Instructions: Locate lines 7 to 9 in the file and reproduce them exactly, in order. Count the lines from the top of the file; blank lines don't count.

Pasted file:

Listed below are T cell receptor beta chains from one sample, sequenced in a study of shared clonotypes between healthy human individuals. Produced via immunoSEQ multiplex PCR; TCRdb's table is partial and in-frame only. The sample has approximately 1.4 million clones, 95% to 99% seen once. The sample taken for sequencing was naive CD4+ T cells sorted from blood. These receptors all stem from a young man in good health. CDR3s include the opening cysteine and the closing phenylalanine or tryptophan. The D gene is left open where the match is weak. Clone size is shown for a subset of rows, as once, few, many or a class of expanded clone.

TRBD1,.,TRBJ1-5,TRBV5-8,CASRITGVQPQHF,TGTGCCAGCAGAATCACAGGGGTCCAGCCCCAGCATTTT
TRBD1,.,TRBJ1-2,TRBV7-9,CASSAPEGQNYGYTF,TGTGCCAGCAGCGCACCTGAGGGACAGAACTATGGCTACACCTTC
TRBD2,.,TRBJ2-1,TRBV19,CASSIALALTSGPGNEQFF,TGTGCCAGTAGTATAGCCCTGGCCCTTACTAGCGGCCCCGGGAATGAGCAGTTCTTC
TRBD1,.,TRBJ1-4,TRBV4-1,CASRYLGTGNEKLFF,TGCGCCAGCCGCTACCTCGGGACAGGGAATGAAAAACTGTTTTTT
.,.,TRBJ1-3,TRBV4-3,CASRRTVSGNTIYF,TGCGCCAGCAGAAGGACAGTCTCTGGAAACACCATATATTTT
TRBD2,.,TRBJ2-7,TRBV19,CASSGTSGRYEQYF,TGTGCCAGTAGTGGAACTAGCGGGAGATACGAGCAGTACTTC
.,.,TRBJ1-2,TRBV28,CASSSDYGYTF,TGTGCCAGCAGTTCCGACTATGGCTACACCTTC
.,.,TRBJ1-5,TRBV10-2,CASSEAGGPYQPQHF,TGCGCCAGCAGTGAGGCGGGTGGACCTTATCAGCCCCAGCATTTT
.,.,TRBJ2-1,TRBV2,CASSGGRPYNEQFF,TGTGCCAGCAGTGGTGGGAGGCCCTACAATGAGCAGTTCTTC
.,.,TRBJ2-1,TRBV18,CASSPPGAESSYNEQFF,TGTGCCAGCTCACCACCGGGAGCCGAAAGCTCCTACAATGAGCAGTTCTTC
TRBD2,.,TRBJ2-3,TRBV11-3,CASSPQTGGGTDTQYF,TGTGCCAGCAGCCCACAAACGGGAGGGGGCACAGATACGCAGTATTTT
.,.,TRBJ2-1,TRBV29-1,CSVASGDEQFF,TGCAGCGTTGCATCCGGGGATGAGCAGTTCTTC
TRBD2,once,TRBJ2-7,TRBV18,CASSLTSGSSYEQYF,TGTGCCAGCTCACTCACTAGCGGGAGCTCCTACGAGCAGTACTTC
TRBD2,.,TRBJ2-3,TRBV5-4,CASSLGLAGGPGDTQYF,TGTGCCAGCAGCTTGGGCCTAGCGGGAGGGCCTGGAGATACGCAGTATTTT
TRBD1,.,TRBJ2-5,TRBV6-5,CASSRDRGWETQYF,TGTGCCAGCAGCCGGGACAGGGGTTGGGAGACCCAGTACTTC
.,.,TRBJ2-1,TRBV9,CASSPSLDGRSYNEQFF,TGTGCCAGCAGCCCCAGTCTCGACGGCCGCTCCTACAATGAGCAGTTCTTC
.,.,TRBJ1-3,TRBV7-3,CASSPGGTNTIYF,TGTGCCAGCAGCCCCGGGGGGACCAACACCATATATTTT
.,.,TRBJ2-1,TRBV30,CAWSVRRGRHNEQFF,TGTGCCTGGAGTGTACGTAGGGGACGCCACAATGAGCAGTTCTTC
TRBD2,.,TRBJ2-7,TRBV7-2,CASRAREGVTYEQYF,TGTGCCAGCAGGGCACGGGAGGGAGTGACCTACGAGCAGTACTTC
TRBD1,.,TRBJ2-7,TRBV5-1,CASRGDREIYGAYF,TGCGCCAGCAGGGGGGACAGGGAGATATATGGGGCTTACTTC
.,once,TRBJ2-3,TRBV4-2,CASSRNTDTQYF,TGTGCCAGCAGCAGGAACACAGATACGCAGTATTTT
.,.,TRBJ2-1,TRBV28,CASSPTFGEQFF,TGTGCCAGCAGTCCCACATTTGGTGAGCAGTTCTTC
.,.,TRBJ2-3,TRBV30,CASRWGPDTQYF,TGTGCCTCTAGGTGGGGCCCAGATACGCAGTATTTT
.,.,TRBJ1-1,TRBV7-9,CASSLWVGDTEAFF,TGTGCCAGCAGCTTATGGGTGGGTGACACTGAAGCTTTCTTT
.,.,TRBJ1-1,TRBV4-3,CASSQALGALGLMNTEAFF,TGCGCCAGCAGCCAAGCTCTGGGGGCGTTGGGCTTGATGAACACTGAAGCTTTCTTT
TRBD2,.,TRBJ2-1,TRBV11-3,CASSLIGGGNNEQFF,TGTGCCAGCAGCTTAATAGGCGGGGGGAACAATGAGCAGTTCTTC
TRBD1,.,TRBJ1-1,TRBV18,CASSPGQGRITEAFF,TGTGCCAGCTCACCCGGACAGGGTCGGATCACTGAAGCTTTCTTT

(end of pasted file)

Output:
TRBD2,.,TRBJ2-7,TRBV19,CASSGTSGRYEQYF,TGTGCCAGTAGTGGAACTAGCGGGAGATACGAGCAGTACTTC
.,.,TRBJ1-2,TRBV28,CASSSDYGYTF,TGTGCCAGCAGTTCCGACTATGGCTACACCTTC
.,.,TRBJ1-5,TRBV10-2,CASSEAGGPYQPQHF,TGCGCCAGCAGTGAGGCGGGTGGACCTTATCAGCCCCAGCATTTT